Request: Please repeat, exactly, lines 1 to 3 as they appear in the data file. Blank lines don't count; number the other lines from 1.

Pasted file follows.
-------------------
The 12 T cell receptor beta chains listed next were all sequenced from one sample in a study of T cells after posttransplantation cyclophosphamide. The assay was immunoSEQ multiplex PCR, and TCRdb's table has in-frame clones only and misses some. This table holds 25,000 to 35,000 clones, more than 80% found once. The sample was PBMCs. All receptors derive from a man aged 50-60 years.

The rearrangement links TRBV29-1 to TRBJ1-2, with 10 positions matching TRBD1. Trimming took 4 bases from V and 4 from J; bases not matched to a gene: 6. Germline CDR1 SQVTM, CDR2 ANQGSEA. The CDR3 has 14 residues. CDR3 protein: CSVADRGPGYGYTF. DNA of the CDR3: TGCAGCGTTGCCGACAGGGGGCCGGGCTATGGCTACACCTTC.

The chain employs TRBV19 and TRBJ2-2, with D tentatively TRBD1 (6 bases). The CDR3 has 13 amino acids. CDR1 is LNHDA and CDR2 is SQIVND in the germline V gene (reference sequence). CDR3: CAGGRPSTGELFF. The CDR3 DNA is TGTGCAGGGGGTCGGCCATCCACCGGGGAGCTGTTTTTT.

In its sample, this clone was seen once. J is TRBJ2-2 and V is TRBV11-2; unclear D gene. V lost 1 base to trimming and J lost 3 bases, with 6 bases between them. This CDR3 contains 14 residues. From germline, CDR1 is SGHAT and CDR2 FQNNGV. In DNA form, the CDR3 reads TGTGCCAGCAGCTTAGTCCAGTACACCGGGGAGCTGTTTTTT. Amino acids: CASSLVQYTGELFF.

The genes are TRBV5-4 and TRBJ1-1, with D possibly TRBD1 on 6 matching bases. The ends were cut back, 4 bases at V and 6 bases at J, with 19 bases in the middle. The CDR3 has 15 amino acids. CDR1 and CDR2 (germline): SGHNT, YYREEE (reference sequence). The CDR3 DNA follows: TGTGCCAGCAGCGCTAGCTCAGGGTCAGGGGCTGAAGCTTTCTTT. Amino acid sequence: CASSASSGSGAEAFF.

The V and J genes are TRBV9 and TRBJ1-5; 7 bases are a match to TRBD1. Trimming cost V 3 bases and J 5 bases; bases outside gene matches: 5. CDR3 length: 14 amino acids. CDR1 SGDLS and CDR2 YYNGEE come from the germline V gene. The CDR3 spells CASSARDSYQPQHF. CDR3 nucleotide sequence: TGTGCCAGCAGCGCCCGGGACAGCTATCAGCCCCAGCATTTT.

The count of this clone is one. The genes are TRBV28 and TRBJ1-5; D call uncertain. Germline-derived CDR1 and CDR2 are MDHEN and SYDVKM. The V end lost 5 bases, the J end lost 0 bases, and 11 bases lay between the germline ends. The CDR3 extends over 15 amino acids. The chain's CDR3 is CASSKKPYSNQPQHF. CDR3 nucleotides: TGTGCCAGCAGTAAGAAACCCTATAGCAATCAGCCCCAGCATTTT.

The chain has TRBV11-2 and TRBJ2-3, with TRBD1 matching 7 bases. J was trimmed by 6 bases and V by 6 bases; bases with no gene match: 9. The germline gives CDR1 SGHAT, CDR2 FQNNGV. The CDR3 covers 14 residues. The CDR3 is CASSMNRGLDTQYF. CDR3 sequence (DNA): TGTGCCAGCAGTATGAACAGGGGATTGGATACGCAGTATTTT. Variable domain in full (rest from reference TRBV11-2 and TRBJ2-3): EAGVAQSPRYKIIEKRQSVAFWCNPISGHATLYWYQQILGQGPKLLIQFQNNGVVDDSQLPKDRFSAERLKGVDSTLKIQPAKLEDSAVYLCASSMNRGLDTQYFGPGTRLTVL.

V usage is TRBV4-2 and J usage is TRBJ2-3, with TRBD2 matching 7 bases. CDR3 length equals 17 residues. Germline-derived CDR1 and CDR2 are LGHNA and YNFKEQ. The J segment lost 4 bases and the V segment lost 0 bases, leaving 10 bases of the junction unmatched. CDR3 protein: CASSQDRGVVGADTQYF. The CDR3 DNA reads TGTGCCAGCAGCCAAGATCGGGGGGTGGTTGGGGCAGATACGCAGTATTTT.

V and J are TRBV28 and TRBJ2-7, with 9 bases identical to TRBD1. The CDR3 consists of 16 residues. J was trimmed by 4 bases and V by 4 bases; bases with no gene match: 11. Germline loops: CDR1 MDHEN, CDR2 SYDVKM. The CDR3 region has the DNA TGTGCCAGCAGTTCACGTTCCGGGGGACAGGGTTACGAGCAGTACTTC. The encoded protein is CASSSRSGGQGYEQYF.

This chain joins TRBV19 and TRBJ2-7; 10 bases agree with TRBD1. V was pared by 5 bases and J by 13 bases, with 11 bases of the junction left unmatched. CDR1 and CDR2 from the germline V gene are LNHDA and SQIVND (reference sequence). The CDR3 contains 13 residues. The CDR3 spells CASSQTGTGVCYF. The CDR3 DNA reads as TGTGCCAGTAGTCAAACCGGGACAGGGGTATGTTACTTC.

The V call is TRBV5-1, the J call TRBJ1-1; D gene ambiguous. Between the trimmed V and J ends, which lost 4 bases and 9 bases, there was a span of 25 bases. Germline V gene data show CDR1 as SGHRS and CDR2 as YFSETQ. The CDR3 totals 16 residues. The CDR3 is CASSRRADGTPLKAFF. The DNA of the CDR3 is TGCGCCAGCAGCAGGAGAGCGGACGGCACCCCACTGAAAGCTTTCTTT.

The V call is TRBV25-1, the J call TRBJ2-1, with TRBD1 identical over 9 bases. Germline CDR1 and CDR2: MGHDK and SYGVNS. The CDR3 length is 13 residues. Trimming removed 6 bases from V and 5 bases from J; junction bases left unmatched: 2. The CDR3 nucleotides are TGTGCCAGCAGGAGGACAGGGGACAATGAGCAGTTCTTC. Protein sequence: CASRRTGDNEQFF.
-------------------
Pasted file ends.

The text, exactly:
The 12 T cell receptor beta chains listed next were all sequenced from one sample in a study of T cells after posttransplantation cyclophosphamide. The assay was immunoSEQ multiplex PCR, and TCRdb's table has in-frame clones only and misses some. This table holds 25,000 to 35,000 clones, more than 80% found once. The sample was PBMCs. All receptors derive from a man aged 50-60 years.

The rearrangement links TRBV29-1 to TRBJ1-2, with 10 positions matching TRBD1. Trimming took 4 bases from V and 4 from J; bases not matched to a gene: 6. Germline CDR1 SQVTM, CDR2 ANQGSEA. The CDR3 has 14 residues. CDR3 protein: CSVADRGPGYGYTF. DNA of the CDR3: TGCAGCGTTGCCGACAGGGGGCCGGGCTATGGCTACACCTTC.

The chain employs TRBV19 and TRBJ2-2, with D tentatively TRBD1 (6 bases). The CDR3 has 13 amino acids. CDR1 is LNHDA and CDR2 is SQIVND in the germline V gene (reference sequence). CDR3: CAGGRPSTGELFF. The CDR3 DNA is TGTGCAGGGGGTCGGCCATCCACCGGGGAGCTGTTTTTT.